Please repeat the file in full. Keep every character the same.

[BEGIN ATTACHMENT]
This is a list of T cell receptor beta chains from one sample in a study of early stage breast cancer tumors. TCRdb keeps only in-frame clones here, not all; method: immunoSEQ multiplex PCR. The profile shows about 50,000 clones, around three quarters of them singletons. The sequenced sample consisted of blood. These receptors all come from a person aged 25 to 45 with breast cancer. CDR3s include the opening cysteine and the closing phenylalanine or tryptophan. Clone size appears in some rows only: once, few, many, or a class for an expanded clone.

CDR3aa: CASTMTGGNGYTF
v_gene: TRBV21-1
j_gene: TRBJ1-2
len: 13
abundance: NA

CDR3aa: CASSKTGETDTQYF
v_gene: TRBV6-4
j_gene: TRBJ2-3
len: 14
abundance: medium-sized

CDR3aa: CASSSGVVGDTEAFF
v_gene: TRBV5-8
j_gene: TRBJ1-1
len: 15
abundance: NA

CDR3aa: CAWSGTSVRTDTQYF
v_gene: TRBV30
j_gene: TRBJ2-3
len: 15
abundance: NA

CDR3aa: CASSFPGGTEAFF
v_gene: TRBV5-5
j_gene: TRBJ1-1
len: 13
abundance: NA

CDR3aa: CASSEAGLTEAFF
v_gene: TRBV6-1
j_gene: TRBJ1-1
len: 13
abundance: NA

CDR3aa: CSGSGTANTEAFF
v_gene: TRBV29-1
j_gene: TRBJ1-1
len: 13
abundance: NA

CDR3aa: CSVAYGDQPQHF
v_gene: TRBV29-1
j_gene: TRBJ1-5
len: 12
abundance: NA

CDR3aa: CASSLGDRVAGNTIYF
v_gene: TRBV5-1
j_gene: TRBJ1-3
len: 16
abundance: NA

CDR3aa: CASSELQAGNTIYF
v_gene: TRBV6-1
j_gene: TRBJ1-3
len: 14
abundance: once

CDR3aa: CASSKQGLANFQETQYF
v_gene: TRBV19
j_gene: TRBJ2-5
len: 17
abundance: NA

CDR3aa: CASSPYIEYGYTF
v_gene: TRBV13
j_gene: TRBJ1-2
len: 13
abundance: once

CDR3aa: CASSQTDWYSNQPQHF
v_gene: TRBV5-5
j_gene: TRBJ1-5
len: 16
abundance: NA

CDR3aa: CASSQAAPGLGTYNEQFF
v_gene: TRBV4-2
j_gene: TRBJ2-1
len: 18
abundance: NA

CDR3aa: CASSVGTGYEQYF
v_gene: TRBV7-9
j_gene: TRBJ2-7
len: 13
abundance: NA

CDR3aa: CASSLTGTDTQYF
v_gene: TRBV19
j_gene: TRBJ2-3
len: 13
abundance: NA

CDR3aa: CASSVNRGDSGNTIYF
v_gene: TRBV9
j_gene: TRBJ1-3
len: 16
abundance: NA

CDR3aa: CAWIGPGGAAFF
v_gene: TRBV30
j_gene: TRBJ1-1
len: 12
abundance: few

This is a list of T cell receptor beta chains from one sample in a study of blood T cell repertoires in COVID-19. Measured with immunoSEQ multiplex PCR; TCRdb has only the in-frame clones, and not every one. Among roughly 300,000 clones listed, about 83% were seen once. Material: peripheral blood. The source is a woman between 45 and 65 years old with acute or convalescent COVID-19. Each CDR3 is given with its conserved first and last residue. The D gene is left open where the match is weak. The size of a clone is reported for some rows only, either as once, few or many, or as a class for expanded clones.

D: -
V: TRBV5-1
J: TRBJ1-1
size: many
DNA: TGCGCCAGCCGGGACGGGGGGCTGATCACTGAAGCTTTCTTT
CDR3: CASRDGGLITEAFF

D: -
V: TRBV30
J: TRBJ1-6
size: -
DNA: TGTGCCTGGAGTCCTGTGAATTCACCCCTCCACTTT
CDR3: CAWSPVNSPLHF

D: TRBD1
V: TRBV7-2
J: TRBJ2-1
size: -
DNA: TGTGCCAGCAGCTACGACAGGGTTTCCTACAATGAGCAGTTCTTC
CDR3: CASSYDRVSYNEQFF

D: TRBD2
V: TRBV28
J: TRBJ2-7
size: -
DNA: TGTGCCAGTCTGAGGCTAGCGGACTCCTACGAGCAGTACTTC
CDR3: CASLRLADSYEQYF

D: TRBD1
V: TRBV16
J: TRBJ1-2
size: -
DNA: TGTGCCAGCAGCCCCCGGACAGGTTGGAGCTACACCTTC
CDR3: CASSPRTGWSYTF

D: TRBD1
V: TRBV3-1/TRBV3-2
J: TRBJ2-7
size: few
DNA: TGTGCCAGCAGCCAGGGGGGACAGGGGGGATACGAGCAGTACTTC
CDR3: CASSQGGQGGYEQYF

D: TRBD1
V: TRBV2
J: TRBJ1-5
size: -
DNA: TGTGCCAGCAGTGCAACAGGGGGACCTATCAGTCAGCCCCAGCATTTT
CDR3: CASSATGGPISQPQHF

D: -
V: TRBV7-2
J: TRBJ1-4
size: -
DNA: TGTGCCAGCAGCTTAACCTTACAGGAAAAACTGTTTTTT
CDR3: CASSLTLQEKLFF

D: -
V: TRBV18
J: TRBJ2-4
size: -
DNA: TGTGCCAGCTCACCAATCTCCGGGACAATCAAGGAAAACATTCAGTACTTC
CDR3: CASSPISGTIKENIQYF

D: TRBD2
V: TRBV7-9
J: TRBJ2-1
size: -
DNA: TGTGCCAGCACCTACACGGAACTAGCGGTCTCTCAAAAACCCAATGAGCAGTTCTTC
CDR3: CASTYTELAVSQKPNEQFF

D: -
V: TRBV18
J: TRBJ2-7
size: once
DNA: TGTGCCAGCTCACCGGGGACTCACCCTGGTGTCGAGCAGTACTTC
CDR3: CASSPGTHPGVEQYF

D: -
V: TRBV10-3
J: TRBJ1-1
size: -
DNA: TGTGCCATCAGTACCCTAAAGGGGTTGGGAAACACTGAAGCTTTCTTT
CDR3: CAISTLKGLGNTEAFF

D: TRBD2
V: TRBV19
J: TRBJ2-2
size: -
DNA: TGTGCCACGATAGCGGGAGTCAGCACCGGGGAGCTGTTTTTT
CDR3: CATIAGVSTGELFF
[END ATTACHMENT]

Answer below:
This is a list of T cell receptor beta chains from one sample in a study of early stage breast cancer tumors. TCRdb keeps only in-frame clones here, not all; method: immunoSEQ multiplex PCR. The profile shows about 50,000 clones, around three quarters of them singletons. The sequenced sample consisted of blood. These receptors all come from a person aged 25 to 45 with breast cancer. CDR3s include the opening cysteine and the closing phenylalanine or tryptophan. Clone size appears in some rows only: once, few, many, or a class for an expanded clone.

CDR3aa: CASTMTGGNGYTF
v_gene: TRBV21-1
j_gene: TRBJ1-2
len: 13
abundance: NA

CDR3aa: CASSKTGETDTQYF
v_gene: TRBV6-4
j_gene: TRBJ2-3
len: 14
abundance: medium-sized

CDR3aa: CASSSGVVGDTEAFF
v_gene: TRBV5-8
j_gene: TRBJ1-1
len: 15
abundance: NA

CDR3aa: CAWSGTSVRTDTQYF
v_gene: TRBV30
j_gene: TRBJ2-3
len: 15
abundance: NA

CDR3aa: CASSFPGGTEAFF
v_gene: TRBV5-5
j_gene: TRBJ1-1
len: 13
abundance: NA

CDR3aa: CASSEAGLTEAFF
v_gene: TRBV6-1
j_gene: TRBJ1-1
len: 13
abundance: NA

CDR3aa: CSGSGTANTEAFF
v_gene: TRBV29-1
j_gene: TRBJ1-1
len: 13
abundance: NA

CDR3aa: CSVAYGDQPQHF
v_gene: TRBV29-1
j_gene: TRBJ1-5
len: 12
abundance: NA

CDR3aa: CASSLGDRVAGNTIYF
v_gene: TRBV5-1
j_gene: TRBJ1-3
len: 16
abundance: NA

CDR3aa: CASSELQAGNTIYF
v_gene: TRBV6-1
j_gene: TRBJ1-3
len: 14
abundance: once

CDR3aa: CASSKQGLANFQETQYF
v_gene: TRBV19
j_gene: TRBJ2-5
len: 17
abundance: NA

CDR3aa: CASSPYIEYGYTF
v_gene: TRBV13
j_gene: TRBJ1-2
len: 13
abundance: once

CDR3aa: CASSQTDWYSNQPQHF
v_gene: TRBV5-5
j_gene: TRBJ1-5
len: 16
abundance: NA

CDR3aa: CASSQAAPGLGTYNEQFF
v_gene: TRBV4-2
j_gene: TRBJ2-1
len: 18
abundance: NA

CDR3aa: CASSVGTGYEQYF
v_gene: TRBV7-9
j_gene: TRBJ2-7
len: 13
abundance: NA

CDR3aa: CASSLTGTDTQYF
v_gene: TRBV19
j_gene: TRBJ2-3
len: 13
abundance: NA

CDR3aa: CASSVNRGDSGNTIYF
v_gene: TRBV9
j_gene: TRBJ1-3
len: 16
abundance: NA

CDR3aa: CAWIGPGGAAFF
v_gene: TRBV30
j_gene: TRBJ1-1
len: 12
abundance: few

This is a list of T cell receptor beta chains from one sample in a study of blood T cell repertoires in COVID-19. Measured with immunoSEQ multiplex PCR; TCRdb has only the in-frame clones, and not every one. Among roughly 300,000 clones listed, about 83% were seen once. Material: peripheral blood. The source is a woman between 45 and 65 years old with acute or convalescent COVID-19. Each CDR3 is given with its conserved first and last residue. The D gene is left open where the match is weak. The size of a clone is reported for some rows only, either as once, few or many, or as a class for expanded clones.

D: -
V: TRBV5-1
J: TRBJ1-1
size: many
DNA: TGCGCCAGCCGGGACGGGGGGCTGATCACTGAAGCTTTCTTT
CDR3: CASRDGGLITEAFF

D: -
V: TRBV30
J: TRBJ1-6
size: -
DNA: TGTGCCTGGAGTCCTGTGAATTCACCCCTCCACTTT
CDR3: CAWSPVNSPLHF

D: TRBD1
V: TRBV7-2
J: TRBJ2-1
size: -
DNA: TGTGCCAGCAGCTACGACAGGGTTTCCTACAATGAGCAGTTCTTC
CDR3: CASSYDRVSYNEQFF

D: TRBD2
V: TRBV28
J: TRBJ2-7
size: -
DNA: TGTGCCAGTCTGAGGCTAGCGGACTCCTACGAGCAGTACTTC
CDR3: CASLRLADSYEQYF

D: TRBD1
V: TRBV16
J: TRBJ1-2
size: -
DNA: TGTGCCAGCAGCCCCCGGACAGGTTGGAGCTACACCTTC
CDR3: CASSPRTGWSYTF

D: TRBD1
V: TRBV3-1/TRBV3-2
J: TRBJ2-7
size: few
DNA: TGTGCCAGCAGCCAGGGGGGACAGGGGGGATACGAGCAGTACTTC
CDR3: CASSQGGQGGYEQYF

D: TRBD1
V: TRBV2
J: TRBJ1-5
size: -
DNA: TGTGCCAGCAGTGCAACAGGGGGACCTATCAGTCAGCCCCAGCATTTT
CDR3: CASSATGGPISQPQHF

D: -
V: TRBV7-2
J: TRBJ1-4
size: -
DNA: TGTGCCAGCAGCTTAACCTTACAGGAAAAACTGTTTTTT
CDR3: CASSLTLQEKLFF

D: -
V: TRBV18
J: TRBJ2-4
size: -
DNA: TGTGCCAGCTCACCAATCTCCGGGACAATCAAGGAAAACATTCAGTACTTC
CDR3: CASSPISGTIKENIQYF

D: TRBD2
V: TRBV7-9
J: TRBJ2-1
size: -
DNA: TGTGCCAGCACCTACACGGAACTAGCGGTCTCTCAAAAACCCAATGAGCAGTTCTTC
CDR3: CASTYTELAVSQKPNEQFF

D: -
V: TRBV18
J: TRBJ2-7
size: once
DNA: TGTGCCAGCTCACCGGGGACTCACCCTGGTGTCGAGCAGTACTTC
CDR3: CASSPGTHPGVEQYF

D: -
V: TRBV10-3
J: TRBJ1-1
size: -
DNA: TGTGCCATCAGTACCCTAAAGGGGTTGGGAAACACTGAAGCTTTCTTT
CDR3: CAISTLKGLGNTEAFF

D: TRBD2
V: TRBV19
J: TRBJ2-2
size: -
DNA: TGTGCCACGATAGCGGGAGTCAGCACCGGGGAGCTGTTTTTT
CDR3: CATIAGVSTGELFF